I forced 80 accountants to talk to each other!

And… they loved it. In fact they loved it so much they didn’t want to stop talking to each other. It took me ages to get them to shut up and get back to their seats for the rest of my presentation…

Let me give you the back story. I was delivering an evening event on how to network effectively for the London branch of CIMA. It was a fairly typical professional association event. People meander in and either head towards the buffet or find a chair and stare at their blackberry for a bit. Let’s be honest, there wasn’t much talking or networking going on. Not too dissimilar to my local CIPD events which I attend regularly.

In my presentation I ‘force’ my delegates to get up and introduce themselves to three other people. In an instance the room was filled with noise and talking. Getting 80 accountants to stop talking and sit down without a microphone is difficult, I can promise you!

So, what’s the point of this blog post? Very simply many of us are afraid to go up to strangers and introduce ourselves. But when forced to do it, it’s amazing how easy it is.

So, next time you are out networking – whether at a social event, work event or OFFICIAL networking event, force yourself out of your comfort zone and make yourself introduce yourself to three people you don’t know. I promise that you wouldn’t regret it.

As Girish Shah, one of the attendees said at the event, if you are worried about rejection or carrying on the conversation, remember SW3 – some will, some wouldn’t and so what!

Comments

A good thing?

girlofwight | | Permalink

You say all this as if it's a good thing!

Think about this - some of us want the choice about who we talk to & interact with, rather than having it forced on us. You'd do no worse than to ponder peoples right to privacy and personal freedoms than go around making snippy remarks about whether or not people choose to network.

David2e's picture

Catch 22

David2e | | Permalink

The Efficiency Coash is talking mostly about networking events where the point is usually to meet different people and develop those relationships.

People would have to rely on introductions from those they already know if no one would introduce themselves to each other.  If it was a new event full of unknown people they'd all be standing there alone as they don't want to force themselves onto others and invade privacy (which is limited at these events anyway).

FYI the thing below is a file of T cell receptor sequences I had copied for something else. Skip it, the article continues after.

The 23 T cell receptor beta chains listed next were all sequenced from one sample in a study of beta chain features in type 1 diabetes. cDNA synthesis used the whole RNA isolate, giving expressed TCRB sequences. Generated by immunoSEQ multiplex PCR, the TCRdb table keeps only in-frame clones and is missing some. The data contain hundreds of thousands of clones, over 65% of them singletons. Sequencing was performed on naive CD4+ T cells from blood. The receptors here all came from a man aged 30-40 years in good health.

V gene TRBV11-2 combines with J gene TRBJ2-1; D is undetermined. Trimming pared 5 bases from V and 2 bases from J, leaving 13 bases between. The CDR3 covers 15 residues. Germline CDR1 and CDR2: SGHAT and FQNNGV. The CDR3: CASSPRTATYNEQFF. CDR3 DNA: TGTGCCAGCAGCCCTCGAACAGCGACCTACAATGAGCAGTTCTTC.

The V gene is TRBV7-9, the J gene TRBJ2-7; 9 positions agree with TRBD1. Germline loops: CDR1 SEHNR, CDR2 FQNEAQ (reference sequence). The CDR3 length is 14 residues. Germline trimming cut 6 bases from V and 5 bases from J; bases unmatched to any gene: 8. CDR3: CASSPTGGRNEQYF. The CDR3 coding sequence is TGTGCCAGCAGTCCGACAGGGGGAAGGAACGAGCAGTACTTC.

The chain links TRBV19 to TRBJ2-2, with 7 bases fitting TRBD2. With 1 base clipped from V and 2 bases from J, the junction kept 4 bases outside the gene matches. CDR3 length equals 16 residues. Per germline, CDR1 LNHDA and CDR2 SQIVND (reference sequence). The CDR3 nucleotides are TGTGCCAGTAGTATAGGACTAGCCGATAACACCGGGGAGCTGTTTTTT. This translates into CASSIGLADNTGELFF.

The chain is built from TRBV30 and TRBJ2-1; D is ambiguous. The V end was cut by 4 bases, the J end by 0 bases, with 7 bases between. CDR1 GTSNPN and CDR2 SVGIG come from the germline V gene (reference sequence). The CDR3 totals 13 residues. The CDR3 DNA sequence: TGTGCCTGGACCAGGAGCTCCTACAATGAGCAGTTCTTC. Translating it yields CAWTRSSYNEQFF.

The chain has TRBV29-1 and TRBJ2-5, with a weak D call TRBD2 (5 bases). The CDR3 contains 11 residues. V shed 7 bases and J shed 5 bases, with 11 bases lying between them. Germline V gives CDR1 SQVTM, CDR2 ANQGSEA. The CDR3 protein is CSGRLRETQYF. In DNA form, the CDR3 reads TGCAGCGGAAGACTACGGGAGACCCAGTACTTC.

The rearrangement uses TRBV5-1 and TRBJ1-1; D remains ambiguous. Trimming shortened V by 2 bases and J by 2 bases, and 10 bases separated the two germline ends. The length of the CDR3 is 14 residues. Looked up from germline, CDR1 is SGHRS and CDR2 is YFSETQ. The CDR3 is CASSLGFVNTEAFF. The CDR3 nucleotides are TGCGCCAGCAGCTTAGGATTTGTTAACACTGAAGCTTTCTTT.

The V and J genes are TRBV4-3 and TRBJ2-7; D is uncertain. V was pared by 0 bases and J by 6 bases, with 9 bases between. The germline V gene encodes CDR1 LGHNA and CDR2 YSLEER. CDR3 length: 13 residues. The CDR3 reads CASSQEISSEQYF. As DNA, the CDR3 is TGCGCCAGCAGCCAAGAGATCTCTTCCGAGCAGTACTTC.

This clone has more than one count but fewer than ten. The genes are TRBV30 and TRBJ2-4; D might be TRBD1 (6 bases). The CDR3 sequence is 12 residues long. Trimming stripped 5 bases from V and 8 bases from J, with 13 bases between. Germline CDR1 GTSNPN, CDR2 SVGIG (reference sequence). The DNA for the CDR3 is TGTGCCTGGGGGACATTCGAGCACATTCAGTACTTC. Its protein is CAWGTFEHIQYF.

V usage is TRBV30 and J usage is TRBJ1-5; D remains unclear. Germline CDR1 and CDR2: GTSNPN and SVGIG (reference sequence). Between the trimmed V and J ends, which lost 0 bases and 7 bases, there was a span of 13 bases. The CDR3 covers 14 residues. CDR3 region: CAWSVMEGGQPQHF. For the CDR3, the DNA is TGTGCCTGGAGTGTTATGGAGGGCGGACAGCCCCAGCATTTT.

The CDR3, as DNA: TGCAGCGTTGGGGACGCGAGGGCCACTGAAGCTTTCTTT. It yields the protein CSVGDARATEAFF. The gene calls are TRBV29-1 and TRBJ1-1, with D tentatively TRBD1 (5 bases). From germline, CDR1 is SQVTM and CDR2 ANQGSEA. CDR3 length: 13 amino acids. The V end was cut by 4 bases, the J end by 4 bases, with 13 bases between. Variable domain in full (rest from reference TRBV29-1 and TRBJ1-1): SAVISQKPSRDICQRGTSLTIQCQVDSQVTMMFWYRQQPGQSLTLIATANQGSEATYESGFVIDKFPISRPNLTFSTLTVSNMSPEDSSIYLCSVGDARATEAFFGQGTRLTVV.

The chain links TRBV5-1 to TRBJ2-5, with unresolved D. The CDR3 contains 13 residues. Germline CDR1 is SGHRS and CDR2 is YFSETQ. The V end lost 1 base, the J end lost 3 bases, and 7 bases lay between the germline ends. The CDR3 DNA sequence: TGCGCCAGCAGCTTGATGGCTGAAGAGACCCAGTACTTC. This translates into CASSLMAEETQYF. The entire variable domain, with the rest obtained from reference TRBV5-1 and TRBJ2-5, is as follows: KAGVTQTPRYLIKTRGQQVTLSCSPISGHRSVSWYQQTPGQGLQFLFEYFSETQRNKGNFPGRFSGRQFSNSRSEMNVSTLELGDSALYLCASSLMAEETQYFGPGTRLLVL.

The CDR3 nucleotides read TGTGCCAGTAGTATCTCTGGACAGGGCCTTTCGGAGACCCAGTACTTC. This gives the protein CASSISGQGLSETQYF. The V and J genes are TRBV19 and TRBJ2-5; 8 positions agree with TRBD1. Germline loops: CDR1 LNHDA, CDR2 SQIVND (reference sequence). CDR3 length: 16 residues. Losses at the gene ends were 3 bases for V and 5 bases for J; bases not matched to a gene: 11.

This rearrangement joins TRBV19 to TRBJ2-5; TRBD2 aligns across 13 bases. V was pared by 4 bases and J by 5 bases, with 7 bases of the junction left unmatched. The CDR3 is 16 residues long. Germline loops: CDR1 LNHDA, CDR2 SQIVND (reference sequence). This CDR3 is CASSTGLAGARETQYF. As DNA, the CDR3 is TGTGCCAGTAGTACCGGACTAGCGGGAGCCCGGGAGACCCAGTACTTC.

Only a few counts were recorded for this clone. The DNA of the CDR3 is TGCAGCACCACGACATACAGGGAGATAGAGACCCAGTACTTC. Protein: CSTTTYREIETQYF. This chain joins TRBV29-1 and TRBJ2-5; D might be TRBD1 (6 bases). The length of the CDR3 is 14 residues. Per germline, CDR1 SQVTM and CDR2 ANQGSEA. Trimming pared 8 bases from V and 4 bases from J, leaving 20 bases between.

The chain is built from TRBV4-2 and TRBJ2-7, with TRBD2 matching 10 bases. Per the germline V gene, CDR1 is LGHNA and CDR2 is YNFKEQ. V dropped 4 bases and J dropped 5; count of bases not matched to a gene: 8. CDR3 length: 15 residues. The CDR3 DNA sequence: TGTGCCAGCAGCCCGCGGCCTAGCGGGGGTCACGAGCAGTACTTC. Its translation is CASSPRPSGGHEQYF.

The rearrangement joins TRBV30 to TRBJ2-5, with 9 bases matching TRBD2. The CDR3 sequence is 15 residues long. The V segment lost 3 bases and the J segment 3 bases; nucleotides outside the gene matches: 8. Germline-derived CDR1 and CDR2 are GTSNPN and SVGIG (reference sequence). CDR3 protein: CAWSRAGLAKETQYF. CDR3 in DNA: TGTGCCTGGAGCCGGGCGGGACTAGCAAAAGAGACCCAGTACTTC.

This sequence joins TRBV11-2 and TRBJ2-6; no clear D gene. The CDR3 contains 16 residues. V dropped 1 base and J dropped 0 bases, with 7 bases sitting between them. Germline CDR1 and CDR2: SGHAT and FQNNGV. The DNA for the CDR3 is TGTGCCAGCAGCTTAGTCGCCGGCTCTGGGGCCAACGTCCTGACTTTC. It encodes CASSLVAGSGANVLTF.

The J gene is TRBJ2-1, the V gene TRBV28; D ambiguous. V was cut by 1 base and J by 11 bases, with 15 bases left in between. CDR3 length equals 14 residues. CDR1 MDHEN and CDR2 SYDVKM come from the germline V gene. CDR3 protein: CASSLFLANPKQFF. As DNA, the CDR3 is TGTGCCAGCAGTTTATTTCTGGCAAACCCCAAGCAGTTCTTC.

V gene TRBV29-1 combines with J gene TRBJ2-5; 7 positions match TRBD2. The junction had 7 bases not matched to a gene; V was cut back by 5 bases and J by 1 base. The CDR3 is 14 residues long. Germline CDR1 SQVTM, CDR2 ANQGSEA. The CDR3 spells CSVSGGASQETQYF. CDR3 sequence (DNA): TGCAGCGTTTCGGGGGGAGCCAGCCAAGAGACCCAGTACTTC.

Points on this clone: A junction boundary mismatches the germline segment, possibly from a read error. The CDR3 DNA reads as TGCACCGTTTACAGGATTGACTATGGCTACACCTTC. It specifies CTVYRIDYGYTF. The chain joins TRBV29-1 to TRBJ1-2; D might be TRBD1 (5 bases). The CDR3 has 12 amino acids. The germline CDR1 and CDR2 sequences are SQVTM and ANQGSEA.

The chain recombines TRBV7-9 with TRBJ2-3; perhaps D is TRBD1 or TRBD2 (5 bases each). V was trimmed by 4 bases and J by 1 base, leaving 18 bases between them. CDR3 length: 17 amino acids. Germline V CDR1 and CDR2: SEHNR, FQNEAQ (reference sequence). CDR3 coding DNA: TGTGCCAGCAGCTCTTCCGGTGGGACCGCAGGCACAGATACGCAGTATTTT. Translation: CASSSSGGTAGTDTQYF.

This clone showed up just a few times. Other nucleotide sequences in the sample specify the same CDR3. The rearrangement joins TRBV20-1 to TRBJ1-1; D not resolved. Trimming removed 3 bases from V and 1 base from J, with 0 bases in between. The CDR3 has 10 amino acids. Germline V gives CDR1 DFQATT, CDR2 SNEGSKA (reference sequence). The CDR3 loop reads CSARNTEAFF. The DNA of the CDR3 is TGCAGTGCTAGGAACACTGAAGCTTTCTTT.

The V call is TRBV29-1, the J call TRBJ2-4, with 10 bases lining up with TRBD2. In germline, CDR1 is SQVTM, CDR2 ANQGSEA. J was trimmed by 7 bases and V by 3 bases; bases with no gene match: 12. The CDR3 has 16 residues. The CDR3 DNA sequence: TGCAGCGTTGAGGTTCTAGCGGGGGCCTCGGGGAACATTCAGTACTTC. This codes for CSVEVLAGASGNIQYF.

I think if people are struggling to meet others and build relationships as they are not comfortable approaching others, the Efficiency Coach has outlined as good a technique as any to help get started... otherwise you might as well just not waste time turning up at a networking event.

Better to be rejected by others than by yourself.

David Toohey
The Accountants Circle

efficiencycoach's picture

We are talking about networking here

efficiencycoach | | Permalink

I can sense from girlofwight's comment that there is a huge strength of feeling here. This is not a post about baiting accountants, or forcing them to do stuff against their will. Or even been pleased about doing this. After working with accountants for the last 7 years, I respect them as a profession and have many friends within the accountancy profession.

This was a post about a networking event - where accountants had voluntarily attended to improve their networking skills and actually do some face to face networking. This means that (if they want to improve their networking skills) they HAVE to talk to people. Many people find it difficult to attend these events because they fear talking to strangers. As I proved at the event, this is very easy to do - as long as you have the right mindset.

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I help professionals, mostly accountants and lawyers become the Go-To-Expert. After joining BDO LLP in 2004, I have now almost clocked up ten years working predominantly with accountants helping them achieve their career and business goals. Unusually for someone with an Engineering Degree, I accidentally became a writer and used my knowledge on social media to write the current best-selling and award-winning book on networking, The FT Guide To Business Networking. (over 100 five star reviews on amazon) In 2012, the book I always wanted to write, 'How to make partner and still have a life' was published. In March 2014, my next book, 'The Go-To-Expert: How to build your reputation, differentiate yourself from the competition and win business' is published. People frequently talk about me as someone who really knows her stuff – which may be the reason I have, over the last decade, worked with over 300 partners, coached and trained over 2000 professionals at every level of the UK’s most ambitious professional practices. 

I am honoured to have been asked to judge the British Accountancy Awards in 2011 and 2012. I am a member of the Accountant's Club Global Advisory Panel, and write regularly on practice management issues for CCH.

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